4. We get to the first building.  Outside of office “A” there are chairs.  People are nervously pacing the hallway.  A chime sounds, and the next party is invited to enter.  We enter, only to find another set of chairs, there for no apparent reason.

The sheaf of official notices is presented.  We are directed to office “B” down the hall.

In office “B” several supporting pieces of paper are retrieved from a file.  They are stamped in multiple places and given to us.  We are invited to return to office “A”.

In office “A”, my passport is requested for review (your passport is asked for everywhere.  I’m waiting to be asked for it in a coffee queue).  I’m asked for a copy of my lease.  Thankfully, I had read up on the topic of immigration and knew that proof of accommodation was another common requirement for various government processes.

The official then asks for me to fill out an affidavit that these are personal belongings, meant to accompany me as a (now semi-official) resident.  The purpose of which is to avoid any customs or excise fees.

However, there is no form.  Instead, the official pulls out a binder and begins reading phrases, which my Czech co-worker is furiously writing on a clean sheet of paper.  My affidavit is thereby constructed.

Some of the other documents are stamped.  By then, these papers are a sea of ink; there had to be 10 stamps on each.  We are asked to proceed to office “B” for further processing.

After more furious stamping in office “B”, we are done.  Four of my 8 boxes are released.  They are crushed, and wrapped like mummies in Ceska Posta packing tape in an apparent effort to stop the contents from spilling out.

“Have a nice day!”, everyone says to each other in pleasant, singsong tones.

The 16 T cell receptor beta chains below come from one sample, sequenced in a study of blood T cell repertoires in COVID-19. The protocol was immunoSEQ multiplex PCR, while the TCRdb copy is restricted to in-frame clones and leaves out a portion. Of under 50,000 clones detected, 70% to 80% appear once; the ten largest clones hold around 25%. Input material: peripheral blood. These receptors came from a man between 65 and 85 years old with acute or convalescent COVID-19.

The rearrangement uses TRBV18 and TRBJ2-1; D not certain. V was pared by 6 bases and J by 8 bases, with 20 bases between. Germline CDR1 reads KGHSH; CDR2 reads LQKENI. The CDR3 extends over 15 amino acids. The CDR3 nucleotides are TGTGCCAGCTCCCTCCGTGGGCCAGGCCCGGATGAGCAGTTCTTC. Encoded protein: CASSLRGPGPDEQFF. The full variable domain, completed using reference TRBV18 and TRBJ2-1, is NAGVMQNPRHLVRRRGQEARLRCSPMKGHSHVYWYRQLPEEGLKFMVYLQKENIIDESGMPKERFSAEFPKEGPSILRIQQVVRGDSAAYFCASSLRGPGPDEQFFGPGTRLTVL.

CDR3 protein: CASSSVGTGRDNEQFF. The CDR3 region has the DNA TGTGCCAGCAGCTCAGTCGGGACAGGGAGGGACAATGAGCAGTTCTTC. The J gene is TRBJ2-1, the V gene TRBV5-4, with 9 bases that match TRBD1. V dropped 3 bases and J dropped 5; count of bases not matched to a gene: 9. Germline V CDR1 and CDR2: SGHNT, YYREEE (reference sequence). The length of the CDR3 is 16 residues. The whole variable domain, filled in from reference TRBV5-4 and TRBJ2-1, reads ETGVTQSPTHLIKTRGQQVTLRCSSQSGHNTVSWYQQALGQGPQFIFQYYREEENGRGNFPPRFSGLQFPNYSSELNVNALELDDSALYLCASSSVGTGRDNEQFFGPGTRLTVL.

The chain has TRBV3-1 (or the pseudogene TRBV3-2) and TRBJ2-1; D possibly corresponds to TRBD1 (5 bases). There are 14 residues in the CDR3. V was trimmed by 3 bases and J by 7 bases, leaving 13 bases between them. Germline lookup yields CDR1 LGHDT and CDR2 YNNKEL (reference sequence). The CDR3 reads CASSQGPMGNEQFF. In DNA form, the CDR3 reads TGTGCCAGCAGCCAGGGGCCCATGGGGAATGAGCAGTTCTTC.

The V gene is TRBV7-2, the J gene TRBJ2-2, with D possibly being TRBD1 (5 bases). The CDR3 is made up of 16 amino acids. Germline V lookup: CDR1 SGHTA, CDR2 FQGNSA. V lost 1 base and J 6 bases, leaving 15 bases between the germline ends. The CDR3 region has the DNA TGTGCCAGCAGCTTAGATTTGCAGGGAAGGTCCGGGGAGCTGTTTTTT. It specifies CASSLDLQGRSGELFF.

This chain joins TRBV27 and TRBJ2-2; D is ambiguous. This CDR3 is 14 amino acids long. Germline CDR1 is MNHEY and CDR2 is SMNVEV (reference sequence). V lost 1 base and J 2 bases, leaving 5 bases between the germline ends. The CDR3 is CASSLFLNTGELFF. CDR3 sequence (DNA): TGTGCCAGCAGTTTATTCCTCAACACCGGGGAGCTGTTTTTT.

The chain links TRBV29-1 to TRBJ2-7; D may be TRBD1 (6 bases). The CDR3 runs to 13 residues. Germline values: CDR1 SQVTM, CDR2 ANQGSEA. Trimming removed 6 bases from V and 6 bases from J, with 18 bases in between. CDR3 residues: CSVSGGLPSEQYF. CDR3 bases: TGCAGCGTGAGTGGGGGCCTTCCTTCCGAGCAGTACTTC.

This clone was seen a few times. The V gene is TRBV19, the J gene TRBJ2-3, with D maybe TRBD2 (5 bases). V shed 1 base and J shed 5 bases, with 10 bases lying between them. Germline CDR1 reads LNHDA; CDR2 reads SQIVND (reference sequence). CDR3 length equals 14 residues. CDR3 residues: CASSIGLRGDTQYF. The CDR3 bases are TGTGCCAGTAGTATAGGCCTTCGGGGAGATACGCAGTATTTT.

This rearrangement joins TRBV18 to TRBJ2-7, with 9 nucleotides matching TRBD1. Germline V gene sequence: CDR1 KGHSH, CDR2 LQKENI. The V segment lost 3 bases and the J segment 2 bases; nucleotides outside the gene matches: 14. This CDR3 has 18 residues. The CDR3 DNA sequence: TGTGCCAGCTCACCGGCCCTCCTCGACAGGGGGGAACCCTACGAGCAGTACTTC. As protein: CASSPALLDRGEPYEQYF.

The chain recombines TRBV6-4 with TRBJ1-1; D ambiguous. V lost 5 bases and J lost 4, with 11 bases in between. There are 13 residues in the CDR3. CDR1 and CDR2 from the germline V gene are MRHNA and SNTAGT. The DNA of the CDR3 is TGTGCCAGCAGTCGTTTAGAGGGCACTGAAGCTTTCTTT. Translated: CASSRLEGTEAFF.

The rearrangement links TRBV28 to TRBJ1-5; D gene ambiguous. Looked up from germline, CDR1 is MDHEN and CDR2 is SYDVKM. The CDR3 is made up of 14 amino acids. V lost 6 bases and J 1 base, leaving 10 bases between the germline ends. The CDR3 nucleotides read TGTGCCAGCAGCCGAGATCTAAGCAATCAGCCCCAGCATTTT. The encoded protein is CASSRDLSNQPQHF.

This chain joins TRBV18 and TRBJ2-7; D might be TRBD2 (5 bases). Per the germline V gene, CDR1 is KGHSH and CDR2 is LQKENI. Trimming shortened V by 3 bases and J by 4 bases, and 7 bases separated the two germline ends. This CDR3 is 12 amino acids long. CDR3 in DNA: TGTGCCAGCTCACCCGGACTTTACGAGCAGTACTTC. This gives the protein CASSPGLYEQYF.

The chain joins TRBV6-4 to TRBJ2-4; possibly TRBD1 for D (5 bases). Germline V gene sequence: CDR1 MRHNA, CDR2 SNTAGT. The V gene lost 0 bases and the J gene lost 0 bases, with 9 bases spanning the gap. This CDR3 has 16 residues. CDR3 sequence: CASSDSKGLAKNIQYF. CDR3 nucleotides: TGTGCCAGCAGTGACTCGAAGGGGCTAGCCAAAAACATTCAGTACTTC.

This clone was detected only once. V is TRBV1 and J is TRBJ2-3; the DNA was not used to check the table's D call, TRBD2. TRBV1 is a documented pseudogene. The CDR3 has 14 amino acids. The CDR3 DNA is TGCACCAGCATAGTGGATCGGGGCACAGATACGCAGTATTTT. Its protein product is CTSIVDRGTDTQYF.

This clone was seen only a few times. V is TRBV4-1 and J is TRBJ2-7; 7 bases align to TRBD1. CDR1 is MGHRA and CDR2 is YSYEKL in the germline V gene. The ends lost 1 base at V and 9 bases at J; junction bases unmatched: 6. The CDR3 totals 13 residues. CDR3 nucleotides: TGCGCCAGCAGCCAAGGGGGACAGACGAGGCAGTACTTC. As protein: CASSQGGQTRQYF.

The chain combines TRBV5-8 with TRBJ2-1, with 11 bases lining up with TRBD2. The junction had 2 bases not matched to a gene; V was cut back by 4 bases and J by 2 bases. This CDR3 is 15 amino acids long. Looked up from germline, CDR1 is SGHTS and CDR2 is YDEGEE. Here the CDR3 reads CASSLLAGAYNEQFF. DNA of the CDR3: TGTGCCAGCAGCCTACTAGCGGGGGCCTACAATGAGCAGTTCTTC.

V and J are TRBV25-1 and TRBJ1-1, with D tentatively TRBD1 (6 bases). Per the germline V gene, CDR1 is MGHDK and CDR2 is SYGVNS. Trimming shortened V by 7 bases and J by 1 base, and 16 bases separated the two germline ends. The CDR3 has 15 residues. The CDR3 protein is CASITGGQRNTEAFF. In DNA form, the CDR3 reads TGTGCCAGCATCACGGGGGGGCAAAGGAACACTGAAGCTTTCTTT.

5.  Off to the other post office, located in my neighborhood.  Apparent, these four boxes passed through customs without any affidavit needed.  Though the contents we nearly identical.  A little while later, after struggling with a computer system from a bygone era, the clerk presents the packages.  Crushed.  Mummified.

“Have a nice day!”

6. Two more boxes were still being processed by customs.  I asked my co-worker if he wanted to bet on the outcome: would they both pass customs and proceed to the neighborhood post office?  Would they require another visit to the affidavit-takers?

NE!  (No.)  One box went to customs for affidavit-retrieval, and the second to the neighborhood depot.  The arbitrary processing was a beautiful thing.

7.  So why does this bureaucracy still exist?

One has to keep in mind the central role of the Czech post office and its legacy as the main interface to the government on many matters.  For example, you can still go to the post office to pay your rent, utility bills, mobile phone bill, etc.  They are in effect the central payment processor for the whole economy.

So the post office is designed to remain involved.  Processes are designed to ensure full “utilization” of its employees.  Ceska Posta was never, and is still not, about getting money from you.  Such is the legacy of the communist era.  Heck, this whole experience of mine cost me nothing in fees but for a few taxi rides.

No, it’s about ensuring the bureaucracy justifies its existence with mandatory, arcane policies and processes.